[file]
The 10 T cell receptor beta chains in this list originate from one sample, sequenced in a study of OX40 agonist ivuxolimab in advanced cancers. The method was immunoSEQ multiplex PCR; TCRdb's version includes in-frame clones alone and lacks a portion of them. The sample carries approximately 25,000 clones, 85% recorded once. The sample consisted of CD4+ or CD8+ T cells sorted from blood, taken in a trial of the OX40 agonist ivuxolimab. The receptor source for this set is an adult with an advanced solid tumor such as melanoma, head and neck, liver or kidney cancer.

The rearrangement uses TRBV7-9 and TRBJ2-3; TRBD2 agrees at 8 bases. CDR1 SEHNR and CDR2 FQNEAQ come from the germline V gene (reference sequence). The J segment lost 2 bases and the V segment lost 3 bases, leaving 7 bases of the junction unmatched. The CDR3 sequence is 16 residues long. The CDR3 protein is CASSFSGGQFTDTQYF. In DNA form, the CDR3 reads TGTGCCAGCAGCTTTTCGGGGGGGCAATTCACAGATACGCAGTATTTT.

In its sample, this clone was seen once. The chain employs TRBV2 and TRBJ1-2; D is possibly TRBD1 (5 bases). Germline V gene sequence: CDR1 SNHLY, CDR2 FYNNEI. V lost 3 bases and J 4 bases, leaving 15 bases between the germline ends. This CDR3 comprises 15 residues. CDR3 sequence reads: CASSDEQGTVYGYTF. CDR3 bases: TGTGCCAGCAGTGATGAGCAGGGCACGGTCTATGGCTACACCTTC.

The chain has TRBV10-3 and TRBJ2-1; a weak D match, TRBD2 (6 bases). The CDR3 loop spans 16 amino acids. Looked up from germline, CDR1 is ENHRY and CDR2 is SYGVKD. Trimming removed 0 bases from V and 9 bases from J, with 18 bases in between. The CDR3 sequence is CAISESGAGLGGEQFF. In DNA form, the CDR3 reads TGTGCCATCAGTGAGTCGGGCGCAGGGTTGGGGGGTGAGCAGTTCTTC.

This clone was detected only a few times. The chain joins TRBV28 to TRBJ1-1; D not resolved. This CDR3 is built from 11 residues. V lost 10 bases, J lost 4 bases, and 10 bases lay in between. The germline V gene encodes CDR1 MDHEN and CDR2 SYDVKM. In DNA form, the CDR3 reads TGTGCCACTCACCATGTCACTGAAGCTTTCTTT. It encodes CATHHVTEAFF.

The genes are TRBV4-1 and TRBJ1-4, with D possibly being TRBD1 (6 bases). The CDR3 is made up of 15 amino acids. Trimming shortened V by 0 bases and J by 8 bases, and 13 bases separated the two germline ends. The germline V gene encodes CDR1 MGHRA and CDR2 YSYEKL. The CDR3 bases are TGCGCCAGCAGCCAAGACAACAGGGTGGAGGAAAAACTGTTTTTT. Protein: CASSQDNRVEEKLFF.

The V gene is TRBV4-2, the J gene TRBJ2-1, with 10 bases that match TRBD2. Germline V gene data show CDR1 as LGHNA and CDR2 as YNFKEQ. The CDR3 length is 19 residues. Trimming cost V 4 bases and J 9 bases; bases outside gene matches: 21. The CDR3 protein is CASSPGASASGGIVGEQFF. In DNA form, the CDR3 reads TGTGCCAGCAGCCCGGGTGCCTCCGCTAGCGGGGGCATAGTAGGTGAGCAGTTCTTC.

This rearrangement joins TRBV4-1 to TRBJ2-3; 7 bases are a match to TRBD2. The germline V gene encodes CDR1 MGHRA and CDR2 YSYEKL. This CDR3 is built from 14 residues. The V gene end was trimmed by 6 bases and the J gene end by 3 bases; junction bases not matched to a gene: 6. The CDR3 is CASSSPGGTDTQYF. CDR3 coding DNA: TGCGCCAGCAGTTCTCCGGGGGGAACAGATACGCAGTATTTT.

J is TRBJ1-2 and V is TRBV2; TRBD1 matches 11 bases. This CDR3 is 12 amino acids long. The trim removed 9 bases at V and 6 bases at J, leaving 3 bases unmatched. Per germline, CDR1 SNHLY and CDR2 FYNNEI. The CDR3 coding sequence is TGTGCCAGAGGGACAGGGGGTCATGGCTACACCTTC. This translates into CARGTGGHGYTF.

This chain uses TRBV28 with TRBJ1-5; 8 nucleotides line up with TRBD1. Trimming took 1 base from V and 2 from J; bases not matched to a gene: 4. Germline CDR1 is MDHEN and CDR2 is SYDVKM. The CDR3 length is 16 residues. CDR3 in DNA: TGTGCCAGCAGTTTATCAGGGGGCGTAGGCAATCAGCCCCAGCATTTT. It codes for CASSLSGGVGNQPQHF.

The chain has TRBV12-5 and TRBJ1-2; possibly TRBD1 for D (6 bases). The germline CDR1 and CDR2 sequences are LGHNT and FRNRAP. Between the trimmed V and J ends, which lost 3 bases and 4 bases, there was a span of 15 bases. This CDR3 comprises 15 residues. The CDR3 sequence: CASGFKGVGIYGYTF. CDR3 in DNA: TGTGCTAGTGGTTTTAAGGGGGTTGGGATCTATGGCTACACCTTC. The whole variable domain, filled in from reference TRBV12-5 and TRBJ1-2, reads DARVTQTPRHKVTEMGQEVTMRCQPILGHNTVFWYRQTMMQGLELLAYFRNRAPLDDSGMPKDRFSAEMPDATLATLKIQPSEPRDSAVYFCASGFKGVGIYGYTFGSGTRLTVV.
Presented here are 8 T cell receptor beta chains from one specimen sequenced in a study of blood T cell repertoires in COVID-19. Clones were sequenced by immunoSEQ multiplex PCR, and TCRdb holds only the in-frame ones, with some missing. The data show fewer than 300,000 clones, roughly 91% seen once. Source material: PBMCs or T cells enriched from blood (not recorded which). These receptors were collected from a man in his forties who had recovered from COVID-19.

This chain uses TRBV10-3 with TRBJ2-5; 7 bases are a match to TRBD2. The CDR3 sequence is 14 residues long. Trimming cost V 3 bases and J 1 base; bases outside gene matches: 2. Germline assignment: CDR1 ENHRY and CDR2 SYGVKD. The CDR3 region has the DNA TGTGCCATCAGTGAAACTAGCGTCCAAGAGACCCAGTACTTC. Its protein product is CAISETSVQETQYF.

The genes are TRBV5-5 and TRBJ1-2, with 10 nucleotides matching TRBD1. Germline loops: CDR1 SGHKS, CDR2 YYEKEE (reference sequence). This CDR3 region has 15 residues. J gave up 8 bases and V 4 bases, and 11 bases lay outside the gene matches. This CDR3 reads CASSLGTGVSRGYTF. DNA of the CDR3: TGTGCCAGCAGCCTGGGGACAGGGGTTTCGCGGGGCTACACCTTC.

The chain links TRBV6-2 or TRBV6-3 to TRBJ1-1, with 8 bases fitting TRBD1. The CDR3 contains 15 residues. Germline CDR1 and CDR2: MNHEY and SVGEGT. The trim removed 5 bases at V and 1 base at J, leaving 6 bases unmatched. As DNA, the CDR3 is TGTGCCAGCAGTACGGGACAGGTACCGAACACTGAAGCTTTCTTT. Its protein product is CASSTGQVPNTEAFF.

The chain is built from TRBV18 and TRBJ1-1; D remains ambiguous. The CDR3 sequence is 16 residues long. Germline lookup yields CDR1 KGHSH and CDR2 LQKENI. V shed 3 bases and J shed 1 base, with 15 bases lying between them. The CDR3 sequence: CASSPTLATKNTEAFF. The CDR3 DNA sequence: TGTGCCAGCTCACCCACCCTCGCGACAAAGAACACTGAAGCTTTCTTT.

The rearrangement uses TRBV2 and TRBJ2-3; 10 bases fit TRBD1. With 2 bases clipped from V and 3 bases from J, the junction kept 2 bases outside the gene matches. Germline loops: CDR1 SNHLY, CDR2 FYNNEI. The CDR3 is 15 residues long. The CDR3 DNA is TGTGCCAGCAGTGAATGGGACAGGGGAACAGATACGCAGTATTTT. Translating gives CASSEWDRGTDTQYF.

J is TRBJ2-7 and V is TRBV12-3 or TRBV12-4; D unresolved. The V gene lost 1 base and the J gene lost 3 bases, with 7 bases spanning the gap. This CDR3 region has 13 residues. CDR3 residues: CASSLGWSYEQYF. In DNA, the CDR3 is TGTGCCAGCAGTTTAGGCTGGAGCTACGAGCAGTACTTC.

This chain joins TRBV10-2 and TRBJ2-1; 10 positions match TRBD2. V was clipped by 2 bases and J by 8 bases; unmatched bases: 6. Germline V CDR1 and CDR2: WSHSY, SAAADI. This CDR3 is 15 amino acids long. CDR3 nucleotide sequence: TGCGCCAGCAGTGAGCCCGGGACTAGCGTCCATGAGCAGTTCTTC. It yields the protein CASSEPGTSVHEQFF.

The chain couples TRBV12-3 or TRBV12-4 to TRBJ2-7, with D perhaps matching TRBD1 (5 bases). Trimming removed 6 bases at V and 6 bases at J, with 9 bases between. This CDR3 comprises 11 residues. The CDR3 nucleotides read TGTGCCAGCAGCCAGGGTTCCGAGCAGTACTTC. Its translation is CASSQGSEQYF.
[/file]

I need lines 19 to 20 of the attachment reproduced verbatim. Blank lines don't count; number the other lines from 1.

This chain joins TRBV10-2 and TRBJ2-1; 10 positions match TRBD2. V was clipped by 2 bases and J by 8 bases; unmatched bases: 6. Germline V CDR1 and CDR2: WSHSY, SAAADI. This CDR3 is 15 amino acids long. CDR3 nucleotide sequence: TGCGCCAGCAGTGAGCCCGGGACTAGCGTCCATGAGCAGTTCTTC. It yields the protein CASSEPGTSVHEQFF.

The chain couples TRBV12-3 or TRBV12-4 to TRBJ2-7, with D perhaps matching TRBD1 (5 bases). Trimming removed 6 bases at V and 6 bases at J, with 9 bases between. This CDR3 comprises 11 residues. The CDR3 nucleotides read TGTGCCAGCAGCCAGGGTTCCGAGCAGTACTTC. Its translation is CASSQGSEQYF.